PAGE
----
354km (219 miles) NW of Mexico City; 56km (35 miles) SE of León; 93km (58 miles) W of San Miguel de Allende; 208km (129 miles) SW of San Luis Potosí; 163km (101 miles) N of Morelia; 280km (174 miles) SE of Zacatecas
If you're going to Mexico to lose yourself, you'll have no problem doing so on the streets of Guanajuato (Gwah-nah-whah-toh). They seem designed for just that purpose as they curl this way and that, becoming alleys or stairways, and intersecting each other at different angles. At times it can seem like the Twilight Zone; I've heard of people hurriedly passing by a curious-looking shop intending to return later, and then never being able to locate it again. To make matters worse, the streets are filled with things that draw your attention away from the business of getting from one place to another. The town is so photogenic that everywhere you look is postcard material. Most buildings, like the streets, are irregular in shape, creating a jumble of walls, balconies, and rooftops meeting at anything but a right angle. The churches are the exception, having regular floor plans, but even they show asymmetry -- despite the best efforts of their builders, none have two matching towers, which only adds to their charm.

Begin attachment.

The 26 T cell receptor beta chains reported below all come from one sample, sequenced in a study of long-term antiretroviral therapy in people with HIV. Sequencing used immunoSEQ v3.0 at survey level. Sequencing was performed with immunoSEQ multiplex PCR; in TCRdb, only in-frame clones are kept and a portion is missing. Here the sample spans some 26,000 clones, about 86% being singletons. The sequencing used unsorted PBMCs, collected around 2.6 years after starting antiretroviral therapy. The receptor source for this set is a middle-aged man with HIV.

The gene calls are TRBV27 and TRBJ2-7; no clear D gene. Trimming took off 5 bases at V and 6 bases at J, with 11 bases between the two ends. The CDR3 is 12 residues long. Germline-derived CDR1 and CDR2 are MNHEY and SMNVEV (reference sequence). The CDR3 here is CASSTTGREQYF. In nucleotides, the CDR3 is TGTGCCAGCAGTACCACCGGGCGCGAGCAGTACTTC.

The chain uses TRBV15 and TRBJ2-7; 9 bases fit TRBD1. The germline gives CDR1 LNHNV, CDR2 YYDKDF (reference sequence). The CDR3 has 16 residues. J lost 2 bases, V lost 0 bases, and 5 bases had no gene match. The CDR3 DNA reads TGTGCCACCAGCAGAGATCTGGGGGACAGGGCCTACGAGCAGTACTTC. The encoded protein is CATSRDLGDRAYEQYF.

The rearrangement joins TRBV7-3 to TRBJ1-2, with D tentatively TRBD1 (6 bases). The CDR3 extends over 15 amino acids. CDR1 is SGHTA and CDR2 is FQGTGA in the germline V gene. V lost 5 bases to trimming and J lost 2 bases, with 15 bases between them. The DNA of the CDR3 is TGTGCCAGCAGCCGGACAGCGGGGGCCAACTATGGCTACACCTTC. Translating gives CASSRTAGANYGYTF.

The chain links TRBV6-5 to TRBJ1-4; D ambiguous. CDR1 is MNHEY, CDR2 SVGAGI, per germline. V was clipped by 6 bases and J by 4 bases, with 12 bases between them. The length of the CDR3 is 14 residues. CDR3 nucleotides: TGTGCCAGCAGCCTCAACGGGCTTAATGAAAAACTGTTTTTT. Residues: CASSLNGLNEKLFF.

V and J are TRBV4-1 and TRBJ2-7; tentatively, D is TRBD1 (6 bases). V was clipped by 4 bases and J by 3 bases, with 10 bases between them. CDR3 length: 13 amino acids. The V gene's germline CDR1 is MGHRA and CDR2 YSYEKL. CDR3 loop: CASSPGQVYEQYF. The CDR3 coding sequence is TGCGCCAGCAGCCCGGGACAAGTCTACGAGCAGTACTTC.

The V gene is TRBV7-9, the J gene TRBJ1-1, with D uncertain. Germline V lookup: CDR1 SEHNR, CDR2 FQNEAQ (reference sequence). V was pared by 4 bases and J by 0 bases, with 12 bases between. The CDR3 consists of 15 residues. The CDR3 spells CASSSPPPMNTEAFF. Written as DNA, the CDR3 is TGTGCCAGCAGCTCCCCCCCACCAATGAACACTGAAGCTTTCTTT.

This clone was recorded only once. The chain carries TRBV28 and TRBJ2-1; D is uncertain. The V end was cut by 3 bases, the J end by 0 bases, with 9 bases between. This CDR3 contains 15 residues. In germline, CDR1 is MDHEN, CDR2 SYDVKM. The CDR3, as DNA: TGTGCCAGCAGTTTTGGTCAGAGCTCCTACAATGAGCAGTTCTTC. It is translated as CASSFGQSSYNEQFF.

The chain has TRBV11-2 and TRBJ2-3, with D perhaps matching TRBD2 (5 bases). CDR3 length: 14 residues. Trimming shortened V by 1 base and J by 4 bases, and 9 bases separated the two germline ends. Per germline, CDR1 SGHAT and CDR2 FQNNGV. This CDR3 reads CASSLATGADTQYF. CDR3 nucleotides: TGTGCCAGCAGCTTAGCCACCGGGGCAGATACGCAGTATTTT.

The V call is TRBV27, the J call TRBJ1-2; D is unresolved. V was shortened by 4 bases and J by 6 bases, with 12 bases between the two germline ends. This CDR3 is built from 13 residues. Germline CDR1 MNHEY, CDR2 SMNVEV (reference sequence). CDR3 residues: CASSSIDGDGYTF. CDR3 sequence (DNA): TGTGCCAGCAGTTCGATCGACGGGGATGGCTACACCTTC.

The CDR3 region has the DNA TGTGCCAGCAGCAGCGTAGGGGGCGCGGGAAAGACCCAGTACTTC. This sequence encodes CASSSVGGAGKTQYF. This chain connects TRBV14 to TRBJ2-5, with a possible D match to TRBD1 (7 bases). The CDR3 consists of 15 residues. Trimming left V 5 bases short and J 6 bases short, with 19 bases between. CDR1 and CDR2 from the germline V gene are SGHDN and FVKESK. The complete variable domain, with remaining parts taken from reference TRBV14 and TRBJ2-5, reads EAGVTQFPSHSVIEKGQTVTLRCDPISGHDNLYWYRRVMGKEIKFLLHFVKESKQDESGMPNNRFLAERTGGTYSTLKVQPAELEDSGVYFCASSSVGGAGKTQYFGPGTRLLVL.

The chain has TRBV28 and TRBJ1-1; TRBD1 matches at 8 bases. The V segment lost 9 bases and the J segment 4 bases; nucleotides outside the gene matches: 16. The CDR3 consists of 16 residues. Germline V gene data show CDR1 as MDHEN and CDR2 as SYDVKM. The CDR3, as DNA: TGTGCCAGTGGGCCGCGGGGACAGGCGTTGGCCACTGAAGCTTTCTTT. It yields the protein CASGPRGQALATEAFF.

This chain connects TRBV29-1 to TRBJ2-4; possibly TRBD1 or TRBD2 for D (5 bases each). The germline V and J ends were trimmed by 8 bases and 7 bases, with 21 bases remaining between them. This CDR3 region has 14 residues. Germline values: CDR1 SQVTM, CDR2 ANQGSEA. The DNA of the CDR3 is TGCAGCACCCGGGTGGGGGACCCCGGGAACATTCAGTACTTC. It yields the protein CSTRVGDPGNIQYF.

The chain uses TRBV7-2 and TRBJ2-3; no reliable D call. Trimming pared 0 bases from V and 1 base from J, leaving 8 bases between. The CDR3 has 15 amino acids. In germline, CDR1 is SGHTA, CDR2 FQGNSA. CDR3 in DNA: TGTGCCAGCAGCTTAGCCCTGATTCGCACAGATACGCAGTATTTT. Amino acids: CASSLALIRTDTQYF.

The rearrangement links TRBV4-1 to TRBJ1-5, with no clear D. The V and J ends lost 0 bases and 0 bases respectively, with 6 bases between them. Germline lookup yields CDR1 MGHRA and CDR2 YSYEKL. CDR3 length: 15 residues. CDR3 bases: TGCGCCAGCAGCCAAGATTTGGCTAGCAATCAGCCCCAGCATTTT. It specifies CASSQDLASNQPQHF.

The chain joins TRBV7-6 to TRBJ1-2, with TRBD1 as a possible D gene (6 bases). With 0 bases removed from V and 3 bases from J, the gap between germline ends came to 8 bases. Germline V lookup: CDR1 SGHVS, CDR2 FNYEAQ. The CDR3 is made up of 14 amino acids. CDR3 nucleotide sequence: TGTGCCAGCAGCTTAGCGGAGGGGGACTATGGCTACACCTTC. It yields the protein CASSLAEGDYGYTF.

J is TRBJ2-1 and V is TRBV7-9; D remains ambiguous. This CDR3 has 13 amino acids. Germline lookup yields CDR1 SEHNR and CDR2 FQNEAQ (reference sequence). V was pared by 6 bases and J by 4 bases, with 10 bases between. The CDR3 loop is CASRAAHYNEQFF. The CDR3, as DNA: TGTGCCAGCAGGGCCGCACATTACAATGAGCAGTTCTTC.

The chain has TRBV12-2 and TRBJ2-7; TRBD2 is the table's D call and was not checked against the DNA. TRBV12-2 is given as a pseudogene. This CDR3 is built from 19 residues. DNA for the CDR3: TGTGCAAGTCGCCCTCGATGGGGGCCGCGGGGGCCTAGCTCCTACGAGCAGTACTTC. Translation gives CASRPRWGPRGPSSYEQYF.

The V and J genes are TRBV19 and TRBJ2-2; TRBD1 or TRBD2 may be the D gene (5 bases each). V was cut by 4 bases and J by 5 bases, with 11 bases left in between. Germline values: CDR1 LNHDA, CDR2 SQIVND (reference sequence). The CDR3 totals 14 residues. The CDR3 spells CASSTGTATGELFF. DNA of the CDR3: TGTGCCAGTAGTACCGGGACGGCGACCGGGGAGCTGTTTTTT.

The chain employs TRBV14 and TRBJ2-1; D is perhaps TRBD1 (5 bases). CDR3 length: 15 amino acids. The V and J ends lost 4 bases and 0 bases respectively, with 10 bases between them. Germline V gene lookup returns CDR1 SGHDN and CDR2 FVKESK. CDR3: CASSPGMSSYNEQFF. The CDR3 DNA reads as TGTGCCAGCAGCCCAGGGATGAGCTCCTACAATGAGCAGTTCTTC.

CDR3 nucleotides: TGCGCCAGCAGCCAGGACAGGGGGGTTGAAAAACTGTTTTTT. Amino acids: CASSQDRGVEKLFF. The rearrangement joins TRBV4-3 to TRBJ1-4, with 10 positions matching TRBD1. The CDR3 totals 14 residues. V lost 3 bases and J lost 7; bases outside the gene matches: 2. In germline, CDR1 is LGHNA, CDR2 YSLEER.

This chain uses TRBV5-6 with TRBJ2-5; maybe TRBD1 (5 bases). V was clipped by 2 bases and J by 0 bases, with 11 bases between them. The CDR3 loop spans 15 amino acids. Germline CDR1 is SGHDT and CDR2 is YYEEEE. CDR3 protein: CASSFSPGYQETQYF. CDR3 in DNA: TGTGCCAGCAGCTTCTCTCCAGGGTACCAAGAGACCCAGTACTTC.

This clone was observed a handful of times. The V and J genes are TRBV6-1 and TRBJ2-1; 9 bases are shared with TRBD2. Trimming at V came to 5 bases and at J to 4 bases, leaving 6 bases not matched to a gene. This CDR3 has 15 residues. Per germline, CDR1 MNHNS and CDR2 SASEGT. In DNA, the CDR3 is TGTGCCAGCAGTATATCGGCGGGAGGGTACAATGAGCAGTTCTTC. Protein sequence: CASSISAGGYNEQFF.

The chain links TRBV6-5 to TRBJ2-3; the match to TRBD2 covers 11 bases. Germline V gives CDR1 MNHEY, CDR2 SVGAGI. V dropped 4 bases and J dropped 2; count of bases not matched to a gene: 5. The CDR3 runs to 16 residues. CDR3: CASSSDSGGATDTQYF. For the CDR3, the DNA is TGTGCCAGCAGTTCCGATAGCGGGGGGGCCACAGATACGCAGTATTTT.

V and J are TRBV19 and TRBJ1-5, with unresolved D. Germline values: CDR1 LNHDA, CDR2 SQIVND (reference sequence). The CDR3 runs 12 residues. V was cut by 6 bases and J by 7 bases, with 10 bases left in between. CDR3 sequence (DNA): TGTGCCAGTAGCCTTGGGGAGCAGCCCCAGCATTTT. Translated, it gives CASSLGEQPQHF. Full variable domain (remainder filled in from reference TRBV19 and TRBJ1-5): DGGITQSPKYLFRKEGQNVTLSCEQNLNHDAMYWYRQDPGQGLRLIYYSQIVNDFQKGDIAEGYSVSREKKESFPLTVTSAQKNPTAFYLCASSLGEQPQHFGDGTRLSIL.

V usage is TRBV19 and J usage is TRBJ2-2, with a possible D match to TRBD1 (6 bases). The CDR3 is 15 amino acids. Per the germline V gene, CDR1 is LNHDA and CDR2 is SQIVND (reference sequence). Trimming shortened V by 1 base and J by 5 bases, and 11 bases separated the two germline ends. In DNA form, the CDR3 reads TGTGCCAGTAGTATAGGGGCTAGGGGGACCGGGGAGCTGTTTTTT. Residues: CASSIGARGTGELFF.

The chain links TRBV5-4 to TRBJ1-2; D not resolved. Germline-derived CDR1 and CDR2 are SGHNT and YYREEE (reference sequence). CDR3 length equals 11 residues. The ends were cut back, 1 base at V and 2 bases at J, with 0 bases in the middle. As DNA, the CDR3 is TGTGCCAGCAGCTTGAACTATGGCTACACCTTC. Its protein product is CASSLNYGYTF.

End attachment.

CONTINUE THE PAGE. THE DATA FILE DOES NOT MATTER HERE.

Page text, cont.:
Founded in 1559, Guanajuato soon became fabulously rich, with world-famous mines (such as La Valenciana, Mineral de Cata, and Mineral de Rayas), which earned their owners titles of nobility. Along with Zacatecas and San Luis Potosí, Guanajuato was one of Mexico's most important mining cities. From the 16th through the 18th centuries, the mines in these towns produced a third of all the silver in the world, and Guanajuato bloomed with elaborate churches and mansions. Floods plagued the city until it finally diverted the river and turned the old riverbed into a road that winds into the old downtown, with cantilevered houses jutting out high above the cars. The city has also opened an impressive network of tunnels (it is, after all, a mining town).
Still, on the surface, Guanajuato seems like an old Spanish city dumped into a Mexican highland valley (at 2,008m/6,586 ft. elevation). It's one of Mexico's great colonial cities. Picturesque and laden with atmosphere, Guanajuato should be high on your list of places to visit.